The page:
What I am inviting you to be is yourself – your deepest self, the goal of all Buddhist teaching – to awaken into your true, natural, Buddha-self; just sitting there. Eckhart Tolle wrote that who we are is “the moment arising in awareness.”  Of course he was describing the true, natural, Buddha-self, which is what we all are – buried beneath a lifetime of conditioning to be someone else called an ego, a matrix of hypnotic-like suggestions from parents, society, culture, peers, media, etc. to be what they want you to be.  All these are in conflict with each other, and so, of course, you are a neurotic mess, just like everyone else.  This is what we’re here to relieve you of.

Eckhart Tolle once wrote that “enlightenment is in renunciation to get to the next moment.”  I find this to be sheer genius, particularly in the choice of the word “renunciation.”  To renounce is to withdraw giving your identity to something, like “I am an intellectual.”  Finding out this is not as clever a way to live as you had believed, you might in a sense “renounce” declaring your identity as an intellectual.  Here, Tolle is directing us to withdraw finding identity in seeking the next moment.  You probably never thought of yourself in this way, but in truth, just about everyone in our society does.  We are going somewhere with our life, and where we are going is into the future.  Our identity is seeking its fulfillment in the future.  The result is a great restlessness that drives us forward often accompanied by minor or major anxiety about perhaps not arriving at the place we want to be in our life – or even knowing what that is.  We live leaning into the next moment.  For our purposes now, see if you can stop this.  Just sit in the here-and-now.  You’ll find that it is not so easy, for we are restless creatures.

We are restless to do and be something because we have no understanding, no feeling that being is enough.  We have been told since we were small children that we had to accomplish things to prove our worth, and this is nonsense.  We are.  The squirrel is.  Your dog is. The tree and the clouds are.  The planet, the solar system, the galaxies, the universe is. An aspect of enlightenment is knowing this, feeling this.  You are free, in fact encouraged, to do positive things with your life, but the most important aspect of being able to do positive things is to be this one thing – you – most positively.  This means that you know you as complete and whole and positive every moment not needing to do something additional to prove yourself.  This requires you to be completely comfortable in the moment, just as you are, here-and-now.  Renounce needing to get anywhere or be anything other than where and what you already are.  Try mentally saying to yourself: “Here-and-now, I am.”  Wonderful actions will naturally flow from that stability, presence and peacefulness in future moments that you need not worry about.  When you get to those moments you will know what to do if you know how to be here-and-now comfortably in the “absolute present.”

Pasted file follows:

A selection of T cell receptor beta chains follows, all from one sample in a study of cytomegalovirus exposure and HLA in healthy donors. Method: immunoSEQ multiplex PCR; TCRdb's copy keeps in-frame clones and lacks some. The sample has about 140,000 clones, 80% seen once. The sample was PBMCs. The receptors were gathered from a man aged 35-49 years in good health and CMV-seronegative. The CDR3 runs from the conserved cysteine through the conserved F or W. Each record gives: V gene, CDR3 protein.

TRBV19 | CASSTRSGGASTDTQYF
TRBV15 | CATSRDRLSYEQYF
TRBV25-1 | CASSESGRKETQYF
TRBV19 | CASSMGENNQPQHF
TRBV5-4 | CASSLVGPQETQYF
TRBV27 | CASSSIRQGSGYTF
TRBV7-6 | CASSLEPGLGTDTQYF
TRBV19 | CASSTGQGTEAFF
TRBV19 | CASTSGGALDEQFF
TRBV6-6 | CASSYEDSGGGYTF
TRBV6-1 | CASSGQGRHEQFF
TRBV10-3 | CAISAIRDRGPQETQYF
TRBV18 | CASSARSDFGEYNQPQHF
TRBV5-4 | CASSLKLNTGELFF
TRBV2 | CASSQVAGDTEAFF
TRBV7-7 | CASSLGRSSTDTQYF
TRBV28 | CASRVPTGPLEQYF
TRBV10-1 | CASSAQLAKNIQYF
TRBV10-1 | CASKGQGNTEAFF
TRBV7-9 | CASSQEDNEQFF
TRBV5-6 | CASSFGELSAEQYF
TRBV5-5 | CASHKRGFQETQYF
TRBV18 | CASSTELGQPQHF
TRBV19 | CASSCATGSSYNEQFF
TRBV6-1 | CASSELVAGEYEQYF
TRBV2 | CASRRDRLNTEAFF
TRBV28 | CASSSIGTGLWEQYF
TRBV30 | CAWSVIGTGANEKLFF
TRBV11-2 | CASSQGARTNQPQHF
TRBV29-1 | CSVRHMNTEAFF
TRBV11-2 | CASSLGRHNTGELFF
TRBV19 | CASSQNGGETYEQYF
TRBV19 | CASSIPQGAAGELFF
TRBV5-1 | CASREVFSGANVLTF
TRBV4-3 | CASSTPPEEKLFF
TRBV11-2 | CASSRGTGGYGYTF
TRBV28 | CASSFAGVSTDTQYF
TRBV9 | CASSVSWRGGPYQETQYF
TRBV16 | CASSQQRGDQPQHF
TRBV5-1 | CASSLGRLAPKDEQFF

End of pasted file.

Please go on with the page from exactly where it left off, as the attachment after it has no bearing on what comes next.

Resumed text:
For now, just sit in the vastness of here-and-now somewhere on a pleasant day and train yourself in stability, presence and peacefulness.  No action you could engage in will be more beneficial to your life than this no-action.  Sit, breathe, be.  Be awareness sitting, breathing, being.  Learn why in Zen the phrase “Just this” carries so much meaning.  Infinite insights of “creative vitality” are available in this “absolute present.”

The Triple Gem

“I take refuge in the Buddha, I take refuge in the Dharma, I take refuge in the Sangha.”– The Triple Gem

The Triple Gem is also known as the Triple Refuge and is one of the most important teachings in Buddhism, often taken as a vow by individuals wishing to enter a Buddhist community. The term “gem” is used to emphasize the great value and preciousness of this teaching as it points us to a life that is likewise experienced as precious. In order to understand this teaching, however, we must understand its key words. We must understand what refuge means, and we must understand what Buddha, Dharma, Sangha mean in their deepest context. So too, we must also understand what the pronoun “I” means, for in Zen it is the most profound of koans (a succinct paradoxical statement or question used as a meditation). We must understand who this “I” is and what is this “I” that needs refuge, and having found refuge, what is the transformation of our understanding and experience of “I”?